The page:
'Underground Everest' amazes cavers

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The Independent Online
FOR SEVEN years they dug and then for six months they climbed. And now a team of Derbyshire cavers has earned its place, if not in the history books, at least in the Guinness Book of Records.

They have discovered an "underground Everest" in the Peak District plunging to 500 feet - some 135 feet higher than the Gaping Ghyll in Yorkshire, regarded for as long as anyone can remember as Britain's deepest cave.

Dave Nixon, 31, a rope access technician, was one of the 12 cavers who had to tunnel their way through 100 feet of rock.

"If you told me five months ago that we would find a shaft of this size at all, I would not have believed you," he said. "There are not many places left that no one knows anything about. I have dedicated a big part of my life to it and sacrificed a lot so I am feeling quite happy with myself."

Mr Nixon and his friends have christened the cave Titan. The cavers suspect there could be even bigger caves in the area awaiting discovery.

They tunnelled their way through to Titan from Peak Cavern at Castleton. Its shaft is so high it took six months to climb to the top. "It's amazing to think you can do this 20 miles from the middle of Sheffield," said Mr Nixon.

Experts knew the cave existed but had no idea of its size. It was thought that access could be obtained only by swimming through pitch-dark flooded tunnels. After seven years of searching for for a safe dry route, Mr Nixon and his team found themselves in Titan and began their six-month climb.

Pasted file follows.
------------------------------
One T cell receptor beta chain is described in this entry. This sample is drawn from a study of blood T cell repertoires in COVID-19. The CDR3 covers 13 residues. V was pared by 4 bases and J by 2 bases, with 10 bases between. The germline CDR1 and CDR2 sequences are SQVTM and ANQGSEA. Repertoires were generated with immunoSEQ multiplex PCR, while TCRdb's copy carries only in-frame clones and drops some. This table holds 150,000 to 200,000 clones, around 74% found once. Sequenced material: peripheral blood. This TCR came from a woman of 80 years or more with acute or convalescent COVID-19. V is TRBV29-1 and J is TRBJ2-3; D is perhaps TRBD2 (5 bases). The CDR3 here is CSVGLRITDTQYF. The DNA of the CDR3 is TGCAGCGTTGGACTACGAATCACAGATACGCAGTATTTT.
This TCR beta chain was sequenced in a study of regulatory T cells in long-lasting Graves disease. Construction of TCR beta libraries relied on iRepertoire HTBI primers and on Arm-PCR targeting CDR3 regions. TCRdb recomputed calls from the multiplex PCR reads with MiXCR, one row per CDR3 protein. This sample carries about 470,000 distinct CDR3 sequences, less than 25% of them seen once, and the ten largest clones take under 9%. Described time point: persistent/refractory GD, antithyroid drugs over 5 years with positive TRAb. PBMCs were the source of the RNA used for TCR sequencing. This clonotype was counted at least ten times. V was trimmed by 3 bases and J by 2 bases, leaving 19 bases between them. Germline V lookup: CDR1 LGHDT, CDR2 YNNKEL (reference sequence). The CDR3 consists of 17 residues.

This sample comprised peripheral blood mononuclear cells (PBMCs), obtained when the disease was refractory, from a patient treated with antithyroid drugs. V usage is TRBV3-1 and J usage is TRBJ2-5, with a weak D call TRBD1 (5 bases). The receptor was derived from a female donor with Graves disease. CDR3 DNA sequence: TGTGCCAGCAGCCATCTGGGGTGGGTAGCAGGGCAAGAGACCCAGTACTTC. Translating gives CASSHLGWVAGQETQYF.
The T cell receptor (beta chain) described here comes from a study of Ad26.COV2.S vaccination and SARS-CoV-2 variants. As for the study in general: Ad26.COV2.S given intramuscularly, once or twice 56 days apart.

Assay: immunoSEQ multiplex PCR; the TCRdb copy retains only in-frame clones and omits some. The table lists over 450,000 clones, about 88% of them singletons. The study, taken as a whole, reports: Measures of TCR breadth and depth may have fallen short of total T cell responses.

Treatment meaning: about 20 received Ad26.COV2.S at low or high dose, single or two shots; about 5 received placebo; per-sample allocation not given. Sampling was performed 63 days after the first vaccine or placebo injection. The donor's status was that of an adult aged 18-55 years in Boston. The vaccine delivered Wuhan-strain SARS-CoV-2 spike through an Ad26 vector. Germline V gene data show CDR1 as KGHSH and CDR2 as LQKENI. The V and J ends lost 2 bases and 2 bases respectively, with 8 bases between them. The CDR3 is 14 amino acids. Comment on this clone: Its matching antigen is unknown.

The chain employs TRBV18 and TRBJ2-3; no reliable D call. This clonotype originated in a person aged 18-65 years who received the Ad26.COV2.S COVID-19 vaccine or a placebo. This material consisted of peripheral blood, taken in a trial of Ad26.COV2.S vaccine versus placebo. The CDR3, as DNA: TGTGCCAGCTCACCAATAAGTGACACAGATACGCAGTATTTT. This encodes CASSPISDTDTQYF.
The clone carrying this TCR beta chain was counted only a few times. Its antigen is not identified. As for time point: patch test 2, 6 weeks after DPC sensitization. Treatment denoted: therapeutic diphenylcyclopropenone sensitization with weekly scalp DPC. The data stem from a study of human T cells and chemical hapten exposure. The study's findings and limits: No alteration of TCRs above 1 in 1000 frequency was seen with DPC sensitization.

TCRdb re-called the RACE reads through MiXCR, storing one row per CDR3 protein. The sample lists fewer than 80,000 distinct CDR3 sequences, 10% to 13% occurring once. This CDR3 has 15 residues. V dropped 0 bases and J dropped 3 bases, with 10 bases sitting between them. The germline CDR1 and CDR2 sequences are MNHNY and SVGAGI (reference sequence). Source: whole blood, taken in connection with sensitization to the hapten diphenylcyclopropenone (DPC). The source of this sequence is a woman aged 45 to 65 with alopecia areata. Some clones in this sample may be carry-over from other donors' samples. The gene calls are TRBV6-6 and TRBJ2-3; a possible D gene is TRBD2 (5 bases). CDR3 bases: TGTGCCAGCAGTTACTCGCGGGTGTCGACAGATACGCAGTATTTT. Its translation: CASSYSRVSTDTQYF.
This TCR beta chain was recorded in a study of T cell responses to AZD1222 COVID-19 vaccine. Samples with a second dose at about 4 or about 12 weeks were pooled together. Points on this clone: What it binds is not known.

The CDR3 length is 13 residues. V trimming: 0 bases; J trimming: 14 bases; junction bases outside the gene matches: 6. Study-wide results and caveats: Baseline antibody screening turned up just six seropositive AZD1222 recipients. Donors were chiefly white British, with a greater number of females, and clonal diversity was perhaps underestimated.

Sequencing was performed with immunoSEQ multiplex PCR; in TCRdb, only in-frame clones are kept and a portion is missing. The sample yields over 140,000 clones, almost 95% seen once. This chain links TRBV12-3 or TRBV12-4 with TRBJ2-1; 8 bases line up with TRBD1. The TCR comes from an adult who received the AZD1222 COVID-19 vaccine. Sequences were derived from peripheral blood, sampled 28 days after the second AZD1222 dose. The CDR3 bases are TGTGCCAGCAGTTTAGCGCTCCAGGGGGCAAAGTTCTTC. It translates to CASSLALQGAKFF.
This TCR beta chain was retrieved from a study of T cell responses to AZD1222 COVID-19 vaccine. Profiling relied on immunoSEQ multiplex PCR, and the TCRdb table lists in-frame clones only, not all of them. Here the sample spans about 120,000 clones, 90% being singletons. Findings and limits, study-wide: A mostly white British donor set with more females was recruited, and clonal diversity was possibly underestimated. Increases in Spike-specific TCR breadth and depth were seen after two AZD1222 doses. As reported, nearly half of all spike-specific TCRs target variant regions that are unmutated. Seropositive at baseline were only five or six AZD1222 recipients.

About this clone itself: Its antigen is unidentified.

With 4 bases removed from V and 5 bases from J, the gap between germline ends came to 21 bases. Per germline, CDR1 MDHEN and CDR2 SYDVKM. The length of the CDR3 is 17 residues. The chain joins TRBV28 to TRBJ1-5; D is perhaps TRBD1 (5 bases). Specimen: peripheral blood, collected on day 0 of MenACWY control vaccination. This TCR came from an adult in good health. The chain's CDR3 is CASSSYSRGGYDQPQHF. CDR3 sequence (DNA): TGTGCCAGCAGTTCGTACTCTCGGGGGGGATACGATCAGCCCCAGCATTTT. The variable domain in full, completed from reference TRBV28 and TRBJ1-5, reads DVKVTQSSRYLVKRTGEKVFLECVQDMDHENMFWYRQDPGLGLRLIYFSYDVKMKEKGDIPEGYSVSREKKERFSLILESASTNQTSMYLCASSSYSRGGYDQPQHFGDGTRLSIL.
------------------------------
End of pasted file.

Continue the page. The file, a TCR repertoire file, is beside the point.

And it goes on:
Throughout the exploration they were in great danger. A wrong move and the wedged boulders would have crashed down and crushed them. At one stage they even laid a tiny underground railway to help to move the rocks and rubble along the tunnel.

Titan was a completely unexpected find. "It all happened in a couple of days," said Mr Nixon. "We got to a situation where we were standing at the bottom of this bloody great hole and we couldn't see the top of it."

They began climbing the limestone walls of the shaft using ropes and bolts to inch their way up to the roof. As they climbed, the enormity of their discovery became apparent.

Dave Arveschoug, 48, Derbyshire correspondent for Caves and Caving, part of the British Cave Research Association, and one of the cavers, said: "It's the biggest find since sliced bread in caving terms. It's extremely significant as it was thought there was never going to be anything higher than Gaping Ghyll. It's spectacular and frightening, and even hardened cavers are intimidated by its height."

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